Retractile Testicles: Symptoms, Diagnosis, Causes & Treatment

Updated in May 2023

A retractile testicle is a condition in which the testicle is not located in the scrotum and moves around into the groin area. It can occur due to involuntary contractions in the cremaster muscle, which is a smooth muscle that covers the testes and connects the scrotum to the perineum. Contraction of these muscles can occur throughout the day, causing the testicles to rise.

A retractile testicle is very common in childhood as genital muscles are developing. However, it can also be noted in adults and can be triggered by cold climates, dangerous situations, or short spermatic cord. 

Generally, testicles will return to their normal spot after migrating up into the scrotum, however manual repositioning may be required in some men. If the testicle does not go down on its own, or if the migration is associated with pain or swelling, you should proceed to a hospital for assessment and treatment. 

Imagem ilustrativa número 1

Common symptoms

The main symptoms of a retractile testicle are: 

  • Spontaneous movement of testicle into the groin area
  • A testicle that does not return to its normal position, either spontaneously or after manual manipulation
  • A testicle that remains out of its regular positioning for a prolonged time 

If you notice these symptoms, you should see a urologist to evaluate the underlying cause and to start treatment as necessary. 

What is the difference between a retractile testicle and cryptorchidism? 

Cryptorchidism is a congenital condition in which the baby’s testicles do not descend to the scrotum by the time of birth. This can be noted in just one or both testicles. 

During pregnancy, the embryo’s testicles develop within the abdominal cavity and descend to the scrotum in the final stages of pregnancy, up to the first 6 months of birth. Testicles that do not descend within this timeline may descend later on, although they can continue to move up. This is referred to as cryptorchordism. 

A retractile testicle, on the other hand, can emerge in childhood or adulthood and is usually related to contraction of the cremaster muscle. It can also affect one or both testicles. 

Confirming a diagnosis 

A retractile testicle diagnosis is confirmed by a urologist in adults or pediatrician in children. It is diagnosed through a physical exam of the scrotum and testicles. 

Further testing is generally not required to confirm a retractile testicle diagnosis.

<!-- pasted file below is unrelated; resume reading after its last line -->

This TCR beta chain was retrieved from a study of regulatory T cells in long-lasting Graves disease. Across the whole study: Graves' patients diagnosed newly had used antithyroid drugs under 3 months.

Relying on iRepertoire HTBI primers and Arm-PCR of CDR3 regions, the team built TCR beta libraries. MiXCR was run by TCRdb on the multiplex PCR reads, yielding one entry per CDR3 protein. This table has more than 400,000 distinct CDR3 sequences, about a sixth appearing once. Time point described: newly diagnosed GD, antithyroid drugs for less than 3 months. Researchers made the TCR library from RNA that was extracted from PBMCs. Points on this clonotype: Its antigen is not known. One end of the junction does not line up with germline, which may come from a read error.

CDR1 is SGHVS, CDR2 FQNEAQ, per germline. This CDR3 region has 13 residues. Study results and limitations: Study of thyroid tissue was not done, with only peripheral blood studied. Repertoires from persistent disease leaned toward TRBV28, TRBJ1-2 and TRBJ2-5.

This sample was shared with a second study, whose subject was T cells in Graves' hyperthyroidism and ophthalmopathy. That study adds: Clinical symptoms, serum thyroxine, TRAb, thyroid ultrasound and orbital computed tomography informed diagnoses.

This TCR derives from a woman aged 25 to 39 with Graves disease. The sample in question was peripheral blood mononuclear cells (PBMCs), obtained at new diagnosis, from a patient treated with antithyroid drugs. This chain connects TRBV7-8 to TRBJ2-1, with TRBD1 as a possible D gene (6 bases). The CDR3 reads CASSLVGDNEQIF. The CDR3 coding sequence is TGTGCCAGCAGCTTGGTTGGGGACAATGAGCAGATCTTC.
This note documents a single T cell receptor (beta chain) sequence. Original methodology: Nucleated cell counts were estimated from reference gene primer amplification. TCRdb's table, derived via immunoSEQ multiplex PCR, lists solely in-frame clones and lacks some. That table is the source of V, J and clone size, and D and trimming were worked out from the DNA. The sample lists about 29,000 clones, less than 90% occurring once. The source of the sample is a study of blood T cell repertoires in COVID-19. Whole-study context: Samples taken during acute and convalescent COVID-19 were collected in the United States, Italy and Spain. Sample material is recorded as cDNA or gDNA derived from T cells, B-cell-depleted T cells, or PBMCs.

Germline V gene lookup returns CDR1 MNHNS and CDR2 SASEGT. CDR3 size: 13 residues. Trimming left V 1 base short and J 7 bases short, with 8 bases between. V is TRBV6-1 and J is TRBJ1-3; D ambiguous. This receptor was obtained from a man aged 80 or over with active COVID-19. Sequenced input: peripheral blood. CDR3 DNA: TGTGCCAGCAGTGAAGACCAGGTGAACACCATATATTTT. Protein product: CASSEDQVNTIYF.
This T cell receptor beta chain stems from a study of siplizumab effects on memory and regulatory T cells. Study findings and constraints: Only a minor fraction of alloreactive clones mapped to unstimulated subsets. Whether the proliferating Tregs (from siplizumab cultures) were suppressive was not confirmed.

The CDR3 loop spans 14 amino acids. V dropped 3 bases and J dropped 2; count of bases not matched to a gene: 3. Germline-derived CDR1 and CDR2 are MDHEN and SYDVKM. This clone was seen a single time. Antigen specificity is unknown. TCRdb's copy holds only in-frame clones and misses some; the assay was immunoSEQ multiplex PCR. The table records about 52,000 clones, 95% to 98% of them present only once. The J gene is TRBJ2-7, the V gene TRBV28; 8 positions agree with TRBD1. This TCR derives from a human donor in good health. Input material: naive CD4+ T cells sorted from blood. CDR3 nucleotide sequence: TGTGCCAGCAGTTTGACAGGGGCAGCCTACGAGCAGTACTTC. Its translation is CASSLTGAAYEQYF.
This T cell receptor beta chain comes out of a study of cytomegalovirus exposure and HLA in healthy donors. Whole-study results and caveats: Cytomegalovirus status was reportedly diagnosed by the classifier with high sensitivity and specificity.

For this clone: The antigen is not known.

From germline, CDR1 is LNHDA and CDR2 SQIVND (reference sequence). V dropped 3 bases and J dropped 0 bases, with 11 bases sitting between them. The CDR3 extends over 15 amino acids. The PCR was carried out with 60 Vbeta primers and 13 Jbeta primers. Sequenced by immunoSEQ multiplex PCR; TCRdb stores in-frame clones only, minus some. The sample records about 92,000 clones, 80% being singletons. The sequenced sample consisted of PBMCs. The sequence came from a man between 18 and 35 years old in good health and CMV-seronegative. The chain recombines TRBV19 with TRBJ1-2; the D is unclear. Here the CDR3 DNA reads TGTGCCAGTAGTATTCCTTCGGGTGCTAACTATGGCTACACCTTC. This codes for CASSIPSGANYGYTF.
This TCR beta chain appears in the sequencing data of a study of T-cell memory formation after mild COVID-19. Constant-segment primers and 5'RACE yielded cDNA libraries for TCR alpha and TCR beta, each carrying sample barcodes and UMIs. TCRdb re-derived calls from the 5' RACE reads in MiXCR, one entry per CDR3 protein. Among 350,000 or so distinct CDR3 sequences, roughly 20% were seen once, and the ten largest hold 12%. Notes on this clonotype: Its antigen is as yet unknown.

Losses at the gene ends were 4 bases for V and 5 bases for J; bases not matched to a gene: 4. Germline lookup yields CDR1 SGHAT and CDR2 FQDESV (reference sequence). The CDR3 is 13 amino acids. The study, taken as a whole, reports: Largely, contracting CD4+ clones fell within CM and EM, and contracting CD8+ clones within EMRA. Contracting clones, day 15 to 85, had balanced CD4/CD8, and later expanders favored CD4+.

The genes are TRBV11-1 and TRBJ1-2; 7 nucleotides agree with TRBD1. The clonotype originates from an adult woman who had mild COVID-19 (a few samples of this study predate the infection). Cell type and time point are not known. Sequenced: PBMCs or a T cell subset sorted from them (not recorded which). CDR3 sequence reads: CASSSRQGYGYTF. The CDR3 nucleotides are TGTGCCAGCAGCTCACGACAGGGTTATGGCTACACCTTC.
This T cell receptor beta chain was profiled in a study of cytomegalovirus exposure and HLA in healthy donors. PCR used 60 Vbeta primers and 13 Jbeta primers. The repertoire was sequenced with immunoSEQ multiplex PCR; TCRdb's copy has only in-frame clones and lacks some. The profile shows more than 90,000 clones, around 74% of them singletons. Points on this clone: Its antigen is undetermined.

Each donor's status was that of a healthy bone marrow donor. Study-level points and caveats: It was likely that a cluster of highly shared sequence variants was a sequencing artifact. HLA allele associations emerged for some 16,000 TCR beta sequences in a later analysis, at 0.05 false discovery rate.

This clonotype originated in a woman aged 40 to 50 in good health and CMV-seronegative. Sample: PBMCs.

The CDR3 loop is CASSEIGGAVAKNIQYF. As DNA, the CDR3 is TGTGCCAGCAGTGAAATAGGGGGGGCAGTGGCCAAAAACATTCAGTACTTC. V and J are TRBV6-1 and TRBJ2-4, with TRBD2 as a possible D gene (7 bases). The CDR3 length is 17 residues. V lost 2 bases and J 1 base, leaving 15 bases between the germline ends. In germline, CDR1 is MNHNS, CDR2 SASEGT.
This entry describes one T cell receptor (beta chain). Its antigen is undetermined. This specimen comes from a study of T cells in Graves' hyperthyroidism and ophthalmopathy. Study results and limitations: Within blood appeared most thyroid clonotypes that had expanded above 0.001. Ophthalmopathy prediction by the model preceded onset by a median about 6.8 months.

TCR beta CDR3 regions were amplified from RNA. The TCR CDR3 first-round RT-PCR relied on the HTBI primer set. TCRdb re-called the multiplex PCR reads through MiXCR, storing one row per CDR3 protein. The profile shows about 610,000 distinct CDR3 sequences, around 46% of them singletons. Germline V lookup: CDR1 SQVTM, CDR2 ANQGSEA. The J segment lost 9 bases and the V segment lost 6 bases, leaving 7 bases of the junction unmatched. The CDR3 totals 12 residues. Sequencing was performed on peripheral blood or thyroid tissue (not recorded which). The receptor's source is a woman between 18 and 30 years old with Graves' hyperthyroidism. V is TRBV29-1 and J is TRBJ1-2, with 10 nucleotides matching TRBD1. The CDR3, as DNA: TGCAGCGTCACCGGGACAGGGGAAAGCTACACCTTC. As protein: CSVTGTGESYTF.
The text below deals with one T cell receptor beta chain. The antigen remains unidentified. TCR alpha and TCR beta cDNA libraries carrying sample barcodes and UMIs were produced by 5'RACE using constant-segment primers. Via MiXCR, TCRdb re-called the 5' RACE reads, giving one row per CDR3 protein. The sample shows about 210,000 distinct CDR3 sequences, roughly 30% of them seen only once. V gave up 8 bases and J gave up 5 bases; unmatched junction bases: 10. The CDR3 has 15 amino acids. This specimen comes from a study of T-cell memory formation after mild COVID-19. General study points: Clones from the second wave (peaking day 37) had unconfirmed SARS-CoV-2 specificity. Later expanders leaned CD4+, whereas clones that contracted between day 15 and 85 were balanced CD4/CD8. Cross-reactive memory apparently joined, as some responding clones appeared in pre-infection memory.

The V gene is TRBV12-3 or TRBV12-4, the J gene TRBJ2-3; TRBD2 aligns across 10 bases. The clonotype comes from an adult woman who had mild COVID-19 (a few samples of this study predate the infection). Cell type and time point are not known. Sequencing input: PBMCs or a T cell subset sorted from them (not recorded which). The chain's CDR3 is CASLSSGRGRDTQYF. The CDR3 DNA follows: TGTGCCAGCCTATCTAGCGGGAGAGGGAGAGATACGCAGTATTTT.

Main causes 

A retractile testicle is caused by involuntary movement of the cremaster muscle, which can be triggered by: 

1. Sex (during or after) 

Sex usually employs various muscles in the body, but particularly the genital muscles, which  contract involuntarily as a response to a pleasure stimulus. The cremaster muscle can also contract, causing the testicles to rise up into the abdomen or groin, especially during orgasm. 

In these cases, the testicle does not disappear completes, and can lodge, instead in the upper scrotum. However, men with a larger inguinal canal (which connects the scrotum to the abdomen) may note that the testicle rises and is no longer palpable.

2. Cold climates

For regular sperm and hormonal production, the testicles maintain a temperature that is 2 to 3 degrees colder than core body temperature. This is why the scrotum is anatomically placed outside of the body. 

However, in very cold environments, a drop in scrotal temperature can affect the testicles. The cold temperature can cause involuntary contractions in the scrotum as a way to maintain a normal temperature, causing the testicles to rise up. 

3. Dangerous situations

The testicles are located in a sac outside of the body which is not protected by bones or other tissues. This increased exposure can also increase the risk for direct trauma that can cause damage to their structure and functioning.   

As a natural defense mechanism, the body may trigger the muscles in the scrotum to contract when danger is perceived. This can cause the testicles to rise up from their regular positioning. 

4. Short spermatic cord 

The spermatic cord is a structure that is made-up of muscle tissue and small blood vessels that are connected to the scrotum and testicles. 

In some cases, particularly in young children and teens, the spermatic cord may not develop completely or it may grow at a slow pace. In these cases, the testicles may remain closer to the pelvis and, depending on the length of the cord, testicles may even rise up into the abdomen. This problem typically resolves on its own following adolescence. 

Treatment options

Treatment for a retractile testicle should be monitored by a pediatrician or urologist. In most cases, specific treatment is not required, as testicles usually return to their regular position on their own or with manual manipulation of the cremaster muscles or groin. 

Nonetheless, men with a retractile testicle should follow-up with a doctor at least once per year. Testicles that become lodged within the groin may require surgical interventions. 

Possible complications

A retractile testicle rarely presents with complications. However, testicles that ascend into the abdomen are at a higher risk of not descending on their own. 

Other complications that may occur are: 

To prevent these complications, it is important to see a urologist or pediatrician if you suspect you have this condition, and to maintain regular follow-ups if it has been diagnosed. 

When to see a doctor

In almost all cases, the testicles can ascend and then descend to their regular position without any medical treatment. However, you should seek medical attention if: 

  • The testicle does not descend after 10 minutes 
  • You feel intense pain or swelling in the scrotal area
  • You experienced direct trauma or a blow to the genital area 

Cases in which the testicle ascends and does not return to its position are more common in babies or children.